Of the spate of Austen films from the 1990s, this is my favorite, more even than "Persuasion," which was the one that converted me to Austeniana. Before seeing this "Emma" I had seen two previous versions, but in one Emma seemed all wrong, more like Lady Teazle, and in the other she seemed half wrong, like a possible impostor, whereas here she seemed just right, young and silly and stubborn. In general I thought the attitude and the atmosphere of the production conveyed the charm of the novel exceedingly well; indeed it is one of the sweetest, merriest things I have ever seen, rather in the nature of a Christmas treat. The script is unusually well formed, and the adapter's additions, like the shaft of light that reveals Harriet to Emma in church, are all in keeping. Mark Strong as Knightley is not what I would have expected, but I enjoyed him very much: he strongly brings out the plain-spoken, practical side of the character, in contrast with Emma's affectations, and his choleric outbursts against Frank Churchill are quite funny. Bernard Hepton makes Mr. Woodhouse a figure of almost Carrollian absurdity; Samantha Morton as Emma's protégé is exactly as soft and exactly as firm as she ought to be. And as in the same producers' "Pride and Prejudice," care is taken that the eventual couplings of characters can be believed--uniquely in some cases. For me this production was and remains a delight.
Emma (1996) 720p YIFY Movie
While matchmaking for friends and neighbors, a young 19th-century Englishwoman nearly misses her own chance at love.
IMDB: 7.11 Likes
The Synopsis for Emma (1996) 720p
Emma Woodhouse has a rigid sense of propriety as regards matrimonial alliances. Unfortunately she insists on matchmaking for her less forceful friend, Harriet, and so causes her to come to grief. Through the sharp words of Mr. Knightley, and the example of the opinionated Mrs. Elton, someone not unlike herself, Emma's attitudes begin to soften...
The Director and Players for Emma (1996) 720p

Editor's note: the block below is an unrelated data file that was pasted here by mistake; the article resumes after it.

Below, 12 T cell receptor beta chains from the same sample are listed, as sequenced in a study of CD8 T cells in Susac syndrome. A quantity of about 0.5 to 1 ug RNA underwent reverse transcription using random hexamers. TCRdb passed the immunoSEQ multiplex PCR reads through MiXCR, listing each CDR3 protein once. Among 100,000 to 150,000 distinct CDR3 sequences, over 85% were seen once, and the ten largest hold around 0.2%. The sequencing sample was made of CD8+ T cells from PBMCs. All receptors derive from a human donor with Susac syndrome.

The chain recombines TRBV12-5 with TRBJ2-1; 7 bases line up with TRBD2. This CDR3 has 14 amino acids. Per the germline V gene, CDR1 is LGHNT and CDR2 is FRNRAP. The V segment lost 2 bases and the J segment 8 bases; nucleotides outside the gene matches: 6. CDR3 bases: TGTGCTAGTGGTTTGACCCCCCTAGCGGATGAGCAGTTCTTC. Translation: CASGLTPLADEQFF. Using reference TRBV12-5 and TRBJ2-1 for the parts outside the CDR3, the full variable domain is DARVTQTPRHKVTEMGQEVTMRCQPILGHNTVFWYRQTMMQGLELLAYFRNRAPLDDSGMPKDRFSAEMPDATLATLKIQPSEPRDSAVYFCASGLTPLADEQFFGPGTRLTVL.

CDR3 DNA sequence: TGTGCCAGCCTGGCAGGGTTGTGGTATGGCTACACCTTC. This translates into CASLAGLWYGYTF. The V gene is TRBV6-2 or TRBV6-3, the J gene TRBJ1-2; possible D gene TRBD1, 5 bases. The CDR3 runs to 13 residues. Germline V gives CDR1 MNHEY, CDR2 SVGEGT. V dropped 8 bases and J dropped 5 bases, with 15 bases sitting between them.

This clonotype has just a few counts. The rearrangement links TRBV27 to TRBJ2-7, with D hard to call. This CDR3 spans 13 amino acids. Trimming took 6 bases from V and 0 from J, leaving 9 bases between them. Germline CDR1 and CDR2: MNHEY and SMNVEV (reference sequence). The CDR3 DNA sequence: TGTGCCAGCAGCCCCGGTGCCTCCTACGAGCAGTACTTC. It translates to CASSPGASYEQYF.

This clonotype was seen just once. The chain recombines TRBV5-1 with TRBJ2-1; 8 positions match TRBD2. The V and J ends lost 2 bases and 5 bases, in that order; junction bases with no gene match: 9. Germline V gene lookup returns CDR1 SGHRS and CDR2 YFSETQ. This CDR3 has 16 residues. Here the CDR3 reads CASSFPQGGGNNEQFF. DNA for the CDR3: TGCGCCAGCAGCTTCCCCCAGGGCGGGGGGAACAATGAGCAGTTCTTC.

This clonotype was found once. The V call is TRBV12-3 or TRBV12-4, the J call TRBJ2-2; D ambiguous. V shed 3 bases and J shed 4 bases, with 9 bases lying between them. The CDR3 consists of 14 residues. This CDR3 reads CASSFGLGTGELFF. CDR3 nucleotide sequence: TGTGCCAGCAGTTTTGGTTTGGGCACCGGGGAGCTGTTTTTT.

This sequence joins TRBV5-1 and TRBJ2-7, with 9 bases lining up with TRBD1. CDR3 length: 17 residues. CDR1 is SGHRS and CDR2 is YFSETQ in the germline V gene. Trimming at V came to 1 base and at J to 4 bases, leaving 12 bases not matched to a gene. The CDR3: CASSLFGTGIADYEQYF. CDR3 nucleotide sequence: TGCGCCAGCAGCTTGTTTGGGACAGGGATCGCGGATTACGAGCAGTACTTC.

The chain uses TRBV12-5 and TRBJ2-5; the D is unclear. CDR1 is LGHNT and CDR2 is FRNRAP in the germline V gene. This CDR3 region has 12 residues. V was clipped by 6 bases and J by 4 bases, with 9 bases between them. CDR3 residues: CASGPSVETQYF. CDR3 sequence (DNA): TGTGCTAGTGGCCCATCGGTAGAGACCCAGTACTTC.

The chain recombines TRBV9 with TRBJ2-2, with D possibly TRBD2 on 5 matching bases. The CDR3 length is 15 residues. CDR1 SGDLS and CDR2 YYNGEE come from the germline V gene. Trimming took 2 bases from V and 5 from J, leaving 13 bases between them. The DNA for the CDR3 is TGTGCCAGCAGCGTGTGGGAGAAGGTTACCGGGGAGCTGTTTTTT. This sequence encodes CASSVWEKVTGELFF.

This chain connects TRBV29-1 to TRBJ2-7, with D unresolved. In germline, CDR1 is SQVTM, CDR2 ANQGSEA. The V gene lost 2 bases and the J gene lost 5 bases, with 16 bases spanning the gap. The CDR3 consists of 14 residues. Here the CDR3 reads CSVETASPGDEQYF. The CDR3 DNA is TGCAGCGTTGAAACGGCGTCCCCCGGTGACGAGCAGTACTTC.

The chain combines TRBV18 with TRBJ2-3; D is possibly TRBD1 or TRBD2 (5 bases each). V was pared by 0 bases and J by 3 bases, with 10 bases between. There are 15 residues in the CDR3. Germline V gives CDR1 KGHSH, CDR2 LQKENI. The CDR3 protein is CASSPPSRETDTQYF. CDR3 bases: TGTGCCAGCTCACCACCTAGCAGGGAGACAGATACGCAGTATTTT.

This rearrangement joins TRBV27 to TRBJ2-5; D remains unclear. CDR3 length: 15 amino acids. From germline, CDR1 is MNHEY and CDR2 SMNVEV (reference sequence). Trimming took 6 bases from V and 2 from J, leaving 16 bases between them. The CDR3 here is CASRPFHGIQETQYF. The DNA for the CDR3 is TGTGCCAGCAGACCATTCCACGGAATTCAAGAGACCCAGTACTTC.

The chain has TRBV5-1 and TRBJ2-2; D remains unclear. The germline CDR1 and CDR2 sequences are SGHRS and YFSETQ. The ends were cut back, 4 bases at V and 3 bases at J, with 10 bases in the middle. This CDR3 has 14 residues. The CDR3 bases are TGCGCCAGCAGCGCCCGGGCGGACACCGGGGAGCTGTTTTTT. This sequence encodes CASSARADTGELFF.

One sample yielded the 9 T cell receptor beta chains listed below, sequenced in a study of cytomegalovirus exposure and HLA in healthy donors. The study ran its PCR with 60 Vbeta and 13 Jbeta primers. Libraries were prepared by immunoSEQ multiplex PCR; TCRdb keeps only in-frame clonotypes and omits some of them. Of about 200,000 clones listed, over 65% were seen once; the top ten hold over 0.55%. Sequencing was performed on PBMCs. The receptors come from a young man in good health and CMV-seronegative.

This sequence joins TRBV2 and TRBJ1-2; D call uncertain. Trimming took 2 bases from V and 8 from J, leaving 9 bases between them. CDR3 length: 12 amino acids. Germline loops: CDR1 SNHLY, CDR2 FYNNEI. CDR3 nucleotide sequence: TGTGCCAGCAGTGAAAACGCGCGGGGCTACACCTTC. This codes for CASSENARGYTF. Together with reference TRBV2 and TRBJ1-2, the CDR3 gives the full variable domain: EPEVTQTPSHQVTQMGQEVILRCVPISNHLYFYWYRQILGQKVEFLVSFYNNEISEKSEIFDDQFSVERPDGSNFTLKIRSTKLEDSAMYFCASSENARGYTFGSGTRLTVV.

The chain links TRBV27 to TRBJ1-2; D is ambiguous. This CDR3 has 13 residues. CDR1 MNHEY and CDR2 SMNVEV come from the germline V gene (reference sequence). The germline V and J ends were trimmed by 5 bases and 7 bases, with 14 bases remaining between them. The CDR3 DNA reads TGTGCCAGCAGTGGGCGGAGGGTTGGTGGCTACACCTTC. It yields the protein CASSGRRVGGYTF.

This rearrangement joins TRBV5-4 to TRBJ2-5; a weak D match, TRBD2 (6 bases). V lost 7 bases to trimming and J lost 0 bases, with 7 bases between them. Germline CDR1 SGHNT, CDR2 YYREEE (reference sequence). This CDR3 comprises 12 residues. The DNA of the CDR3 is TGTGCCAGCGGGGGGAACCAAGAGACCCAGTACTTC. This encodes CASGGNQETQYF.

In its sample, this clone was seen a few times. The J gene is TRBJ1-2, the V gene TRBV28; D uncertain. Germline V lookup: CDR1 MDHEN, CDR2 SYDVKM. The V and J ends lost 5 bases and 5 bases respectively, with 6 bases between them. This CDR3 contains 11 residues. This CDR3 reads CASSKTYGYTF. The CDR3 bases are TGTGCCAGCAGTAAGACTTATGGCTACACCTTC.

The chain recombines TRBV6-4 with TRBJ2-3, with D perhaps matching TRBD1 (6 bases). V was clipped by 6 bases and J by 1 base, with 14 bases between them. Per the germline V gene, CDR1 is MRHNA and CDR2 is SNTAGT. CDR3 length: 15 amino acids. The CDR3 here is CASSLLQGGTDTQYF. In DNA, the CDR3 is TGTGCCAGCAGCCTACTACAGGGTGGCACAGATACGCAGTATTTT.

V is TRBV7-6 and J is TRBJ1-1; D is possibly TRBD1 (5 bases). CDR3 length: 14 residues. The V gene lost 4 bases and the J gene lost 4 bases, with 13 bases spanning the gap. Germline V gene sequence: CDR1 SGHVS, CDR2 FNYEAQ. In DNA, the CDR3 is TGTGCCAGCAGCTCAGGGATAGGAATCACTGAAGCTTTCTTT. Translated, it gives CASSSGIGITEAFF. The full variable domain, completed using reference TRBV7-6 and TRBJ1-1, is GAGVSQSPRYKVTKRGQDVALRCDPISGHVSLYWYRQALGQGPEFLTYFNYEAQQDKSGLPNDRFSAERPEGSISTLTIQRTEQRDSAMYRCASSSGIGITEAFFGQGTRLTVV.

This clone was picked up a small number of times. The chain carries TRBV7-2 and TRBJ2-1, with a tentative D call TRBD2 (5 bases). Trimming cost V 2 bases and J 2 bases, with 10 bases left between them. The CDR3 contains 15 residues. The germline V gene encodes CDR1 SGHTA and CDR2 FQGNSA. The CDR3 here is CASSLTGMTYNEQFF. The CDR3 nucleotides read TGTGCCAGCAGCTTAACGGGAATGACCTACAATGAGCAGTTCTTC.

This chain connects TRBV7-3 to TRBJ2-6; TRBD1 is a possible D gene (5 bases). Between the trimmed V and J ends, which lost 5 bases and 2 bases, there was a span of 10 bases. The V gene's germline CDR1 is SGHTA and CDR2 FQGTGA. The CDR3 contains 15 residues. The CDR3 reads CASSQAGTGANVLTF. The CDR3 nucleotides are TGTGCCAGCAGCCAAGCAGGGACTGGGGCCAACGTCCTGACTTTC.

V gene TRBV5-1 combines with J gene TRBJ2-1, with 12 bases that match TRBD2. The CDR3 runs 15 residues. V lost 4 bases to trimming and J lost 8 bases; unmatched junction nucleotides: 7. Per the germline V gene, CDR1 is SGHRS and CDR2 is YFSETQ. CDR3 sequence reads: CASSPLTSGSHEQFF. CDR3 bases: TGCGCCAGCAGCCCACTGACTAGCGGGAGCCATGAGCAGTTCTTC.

The Reviews for Emma (1996) 720p
Sweet and happyReviewed bygalensaysyesVote: 10/10
Kate Beckinsale is excellent as the manipulative and yet irresistibly charming Emma in this TV-adaptation of Jane Austen′s novel. When I read that novel I was sometimes quite doubtful whether the protagonist really deserved to be considered the heroine of the story: for honestly, she is so terribly self-righteous and scheming that one is tempted to dislike her seriously. Kate Beckinsale′s interpretation, however, saves Emma from herself so to speak: she is portrayed with all the innocence and generosity of her character in full view, and one can′t help but give in and like (not to say love) her in spite of her less amiable qualities. Kate Beckinsale is the main, but not the only, reason why this TV-series is so delightful; Raymond Coulthard is perfect as Mr. Frank Churchill, expressing this character′s personal magnetism to the full (which is all the more conspicuous because of this role being not very well handled by Ewan McGregor in the 1996-screen adaptation of Emma), and Mark Strong, Samantha Morton, Bernard Hepton, and Olivia Williams are all as they should be in their respective roles. This production is, in short, a great achievement and one to view many times with increasing pleasure.
The script is nice.Though the casting is absolutely non-watchable.No style. the costumes do not look like some from the High Highbury society. Comparing Gwyneth Paltrow with Kate Beckinsale I can only say that Ms. Beckinsale speaks British English better than Ms. Paltrow, though in Ms. Paltrow's acting lies the very nature of Emma Woodhouse. Mr. Northam undoubtedly is the best Mr. Knightley of all versions, he is romantic and not at all sharp-looking and unfeeling like Mr. Knightley in the TV-version. P.S.The spectator cannot see at all Mr. Elton-Ms. Smith relationship's development as it was in the motion version, so one cannot understand where was all Emma's trying of make a Elton-Smith match (besides of the portrait).